He has since led his team to the postseason in each of his subsequent seasons and every year his playoff fate has been the same, yet many in our society still choose to view James as a winner.

But what exactly has he accomplished?

The MVP awards are nice, and all the individual accolades he has accumulated are impressive, but superstars are ultimately judged by how they perform in the postseason.

Some would have you believe winning championships is a team effort and I would agree, but the players who are considered the absolute best the game has ever seen have been validated in the postseason.

Winning NBA championships is the only reason they play the game, and everything else that occurs during the course of the regular season is just a point of emphasis on the way to an eventual climax.

Players like Charles Barkley and Karl Malone are both considered great power forwards, but when compared to Tim Duncan, the argument is usually concluded when Duncan's four championships are mentioned.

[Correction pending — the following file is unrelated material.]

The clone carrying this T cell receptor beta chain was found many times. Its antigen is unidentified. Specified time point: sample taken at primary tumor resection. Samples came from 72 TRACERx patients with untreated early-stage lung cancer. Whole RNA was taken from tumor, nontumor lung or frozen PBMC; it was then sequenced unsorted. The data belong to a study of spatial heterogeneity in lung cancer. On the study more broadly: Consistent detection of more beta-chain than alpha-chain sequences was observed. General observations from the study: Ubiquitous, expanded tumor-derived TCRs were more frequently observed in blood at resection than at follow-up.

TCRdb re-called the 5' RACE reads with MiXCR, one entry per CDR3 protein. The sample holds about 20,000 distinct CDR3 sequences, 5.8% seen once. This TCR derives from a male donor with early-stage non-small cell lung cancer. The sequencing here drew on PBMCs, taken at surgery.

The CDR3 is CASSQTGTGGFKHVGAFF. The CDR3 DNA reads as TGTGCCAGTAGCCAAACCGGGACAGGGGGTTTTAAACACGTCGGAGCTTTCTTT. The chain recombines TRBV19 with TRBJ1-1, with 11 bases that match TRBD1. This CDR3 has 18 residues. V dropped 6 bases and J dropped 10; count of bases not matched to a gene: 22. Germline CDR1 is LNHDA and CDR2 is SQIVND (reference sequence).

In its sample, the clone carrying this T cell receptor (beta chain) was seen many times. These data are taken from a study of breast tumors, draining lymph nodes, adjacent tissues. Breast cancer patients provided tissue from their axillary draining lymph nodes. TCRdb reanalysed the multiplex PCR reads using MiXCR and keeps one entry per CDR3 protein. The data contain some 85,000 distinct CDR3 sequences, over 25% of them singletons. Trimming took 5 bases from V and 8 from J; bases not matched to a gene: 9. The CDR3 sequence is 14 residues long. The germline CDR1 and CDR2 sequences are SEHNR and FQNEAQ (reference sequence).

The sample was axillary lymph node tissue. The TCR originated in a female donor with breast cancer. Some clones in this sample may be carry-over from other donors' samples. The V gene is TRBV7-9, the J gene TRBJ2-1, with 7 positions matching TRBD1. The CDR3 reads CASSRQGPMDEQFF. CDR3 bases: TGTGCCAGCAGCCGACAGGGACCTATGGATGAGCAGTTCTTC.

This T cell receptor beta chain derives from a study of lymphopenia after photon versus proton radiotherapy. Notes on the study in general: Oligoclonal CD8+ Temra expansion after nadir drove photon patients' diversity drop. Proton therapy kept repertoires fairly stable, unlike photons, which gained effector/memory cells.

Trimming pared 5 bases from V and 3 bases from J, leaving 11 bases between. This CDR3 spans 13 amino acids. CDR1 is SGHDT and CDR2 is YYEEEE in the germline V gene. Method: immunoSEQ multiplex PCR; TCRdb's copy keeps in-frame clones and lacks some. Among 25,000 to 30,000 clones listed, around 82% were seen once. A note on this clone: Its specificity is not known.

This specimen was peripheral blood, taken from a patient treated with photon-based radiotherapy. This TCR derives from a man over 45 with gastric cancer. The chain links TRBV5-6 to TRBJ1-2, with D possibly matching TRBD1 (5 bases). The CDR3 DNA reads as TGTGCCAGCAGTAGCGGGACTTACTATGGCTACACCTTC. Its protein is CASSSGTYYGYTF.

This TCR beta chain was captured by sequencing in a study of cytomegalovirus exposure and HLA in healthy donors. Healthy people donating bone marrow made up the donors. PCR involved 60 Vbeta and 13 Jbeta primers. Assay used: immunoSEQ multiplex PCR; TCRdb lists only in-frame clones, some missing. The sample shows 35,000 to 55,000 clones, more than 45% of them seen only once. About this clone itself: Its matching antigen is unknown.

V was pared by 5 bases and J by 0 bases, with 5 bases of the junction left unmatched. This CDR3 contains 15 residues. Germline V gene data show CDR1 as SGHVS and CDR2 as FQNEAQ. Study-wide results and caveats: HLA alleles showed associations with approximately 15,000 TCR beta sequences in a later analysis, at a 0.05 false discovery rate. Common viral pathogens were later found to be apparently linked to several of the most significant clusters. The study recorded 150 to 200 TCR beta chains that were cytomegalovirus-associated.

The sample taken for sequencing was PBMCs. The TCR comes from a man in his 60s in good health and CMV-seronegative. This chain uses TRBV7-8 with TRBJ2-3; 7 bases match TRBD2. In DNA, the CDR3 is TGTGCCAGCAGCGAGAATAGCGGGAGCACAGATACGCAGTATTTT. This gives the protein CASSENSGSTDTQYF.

This is not to say James is not a great player and will never achieve the pinnacle of NBA success, but until he does the United States could actually use the rest of the world to recapture our purpose.

We used to be a country which celebrated our champions like no other, but like many other aspects of our society, we have been passed by a world which used our examples to craft their heroes.

That would explain why Bryant is the most popular player in the entire world, and not even in his own country, because everyone else has learned from us to celebrate achievement.

James was reportedly taken aback from the treatment Bryant received in China compared to his own and couldn't understand why, considering his own standing in the United States.